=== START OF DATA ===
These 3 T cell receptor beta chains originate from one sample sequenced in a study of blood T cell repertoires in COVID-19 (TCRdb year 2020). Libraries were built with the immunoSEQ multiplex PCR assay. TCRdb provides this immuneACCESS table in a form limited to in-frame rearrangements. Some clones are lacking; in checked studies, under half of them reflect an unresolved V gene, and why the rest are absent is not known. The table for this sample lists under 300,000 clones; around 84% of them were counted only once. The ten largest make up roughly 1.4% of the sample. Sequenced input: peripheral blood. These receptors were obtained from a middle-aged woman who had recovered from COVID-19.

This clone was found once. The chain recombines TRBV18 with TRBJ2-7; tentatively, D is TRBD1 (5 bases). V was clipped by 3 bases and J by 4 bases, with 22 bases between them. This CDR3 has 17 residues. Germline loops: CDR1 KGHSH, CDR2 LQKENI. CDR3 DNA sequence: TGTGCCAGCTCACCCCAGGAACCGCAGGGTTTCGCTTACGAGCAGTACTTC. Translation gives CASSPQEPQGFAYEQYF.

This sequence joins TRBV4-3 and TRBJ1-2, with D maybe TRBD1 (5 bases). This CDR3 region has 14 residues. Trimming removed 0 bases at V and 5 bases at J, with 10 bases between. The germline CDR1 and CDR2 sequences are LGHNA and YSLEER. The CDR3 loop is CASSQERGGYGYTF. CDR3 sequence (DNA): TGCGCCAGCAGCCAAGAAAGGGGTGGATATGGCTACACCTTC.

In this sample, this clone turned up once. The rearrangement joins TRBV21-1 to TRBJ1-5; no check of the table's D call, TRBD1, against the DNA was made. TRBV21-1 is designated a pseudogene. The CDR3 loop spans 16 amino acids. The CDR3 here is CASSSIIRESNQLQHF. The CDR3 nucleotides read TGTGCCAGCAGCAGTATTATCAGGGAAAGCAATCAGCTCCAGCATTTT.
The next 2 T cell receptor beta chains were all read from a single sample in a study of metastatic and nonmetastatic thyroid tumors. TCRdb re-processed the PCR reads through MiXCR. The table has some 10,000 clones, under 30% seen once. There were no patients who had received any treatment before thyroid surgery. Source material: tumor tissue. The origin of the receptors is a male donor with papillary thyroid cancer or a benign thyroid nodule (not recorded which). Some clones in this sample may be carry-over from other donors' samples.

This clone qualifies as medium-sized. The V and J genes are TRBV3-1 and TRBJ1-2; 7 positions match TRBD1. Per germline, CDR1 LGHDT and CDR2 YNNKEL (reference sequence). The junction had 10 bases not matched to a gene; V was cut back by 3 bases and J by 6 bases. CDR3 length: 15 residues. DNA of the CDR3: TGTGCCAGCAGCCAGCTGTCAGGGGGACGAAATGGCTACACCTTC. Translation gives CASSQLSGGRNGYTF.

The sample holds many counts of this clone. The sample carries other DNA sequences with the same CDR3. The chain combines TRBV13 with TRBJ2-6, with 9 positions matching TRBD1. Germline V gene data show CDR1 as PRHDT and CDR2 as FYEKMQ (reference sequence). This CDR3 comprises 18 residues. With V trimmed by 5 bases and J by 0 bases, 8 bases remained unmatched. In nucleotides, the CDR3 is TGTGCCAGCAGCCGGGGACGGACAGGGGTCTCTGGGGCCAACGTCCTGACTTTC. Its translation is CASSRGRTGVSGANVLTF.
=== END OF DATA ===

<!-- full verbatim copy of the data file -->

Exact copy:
These 3 T cell receptor beta chains originate from one sample sequenced in a study of blood T cell repertoires in COVID-19 (TCRdb year 2020). Libraries were built with the immunoSEQ multiplex PCR assay. TCRdb provides this immuneACCESS table in a form limited to in-frame rearrangements. Some clones are lacking; in checked studies, under half of them reflect an unresolved V gene, and why the rest are absent is not known. The table for this sample lists under 300,000 clones; around 84% of them were counted only once. The ten largest make up roughly 1.4% of the sample. Sequenced input: peripheral blood. These receptors were obtained from a middle-aged woman who had recovered from COVID-19.

This clone was found once. The chain recombines TRBV18 with TRBJ2-7; tentatively, D is TRBD1 (5 bases). V was clipped by 3 bases and J by 4 bases, with 22 bases between them. This CDR3 has 17 residues. Germline loops: CDR1 KGHSH, CDR2 LQKENI. CDR3 DNA sequence: TGTGCCAGCTCACCCCAGGAACCGCAGGGTTTCGCTTACGAGCAGTACTTC. Translation gives CASSPQEPQGFAYEQYF.

This sequence joins TRBV4-3 and TRBJ1-2, with D maybe TRBD1 (5 bases). This CDR3 region has 14 residues. Trimming removed 0 bases at V and 5 bases at J, with 10 bases between. The germline CDR1 and CDR2 sequences are LGHNA and YSLEER. The CDR3 loop is CASSQERGGYGYTF. CDR3 sequence (DNA): TGCGCCAGCAGCCAAGAAAGGGGTGGATATGGCTACACCTTC.

In this sample, this clone turned up once. The rearrangement joins TRBV21-1 to TRBJ1-5; no check of the table's D call, TRBD1, against the DNA was made. TRBV21-1 is designated a pseudogene. The CDR3 loop spans 16 amino acids. The CDR3 here is CASSSIIRESNQLQHF. The CDR3 nucleotides read TGTGCCAGCAGCAGTATTATCAGGGAAAGCAATCAGCTCCAGCATTTT.
The next 2 T cell receptor beta chains were all read from a single sample in a study of metastatic and nonmetastatic thyroid tumors. TCRdb re-processed the PCR reads through MiXCR. The table has some 10,000 clones, under 30% seen once. There were no patients who had received any treatment before thyroid surgery. Source material: tumor tissue. The origin of the receptors is a male donor with papillary thyroid cancer or a benign thyroid nodule (not recorded which). Some clones in this sample may be carry-over from other donors' samples.

This clone qualifies as medium-sized. The V and J genes are TRBV3-1 and TRBJ1-2; 7 positions match TRBD1. Per germline, CDR1 LGHDT and CDR2 YNNKEL (reference sequence). The junction had 10 bases not matched to a gene; V was cut back by 3 bases and J by 6 bases. CDR3 length: 15 residues. DNA of the CDR3: TGTGCCAGCAGCCAGCTGTCAGGGGGACGAAATGGCTACACCTTC. Translation gives CASSQLSGGRNGYTF.

The sample holds many counts of this clone. The sample carries other DNA sequences with the same CDR3. The chain combines TRBV13 with TRBJ2-6, with 9 positions matching TRBD1. Germline V gene data show CDR1 as PRHDT and CDR2 as FYEKMQ (reference sequence). This CDR3 comprises 18 residues. With V trimmed by 5 bases and J by 0 bases, 8 bases remained unmatched. In nucleotides, the CDR3 is TGTGCCAGCAGCCGGGGACGGACAGGGGTCTCTGGGGCCAACGTCCTGACTTTC. Its translation is CASSRGRTGVSGANVLTF.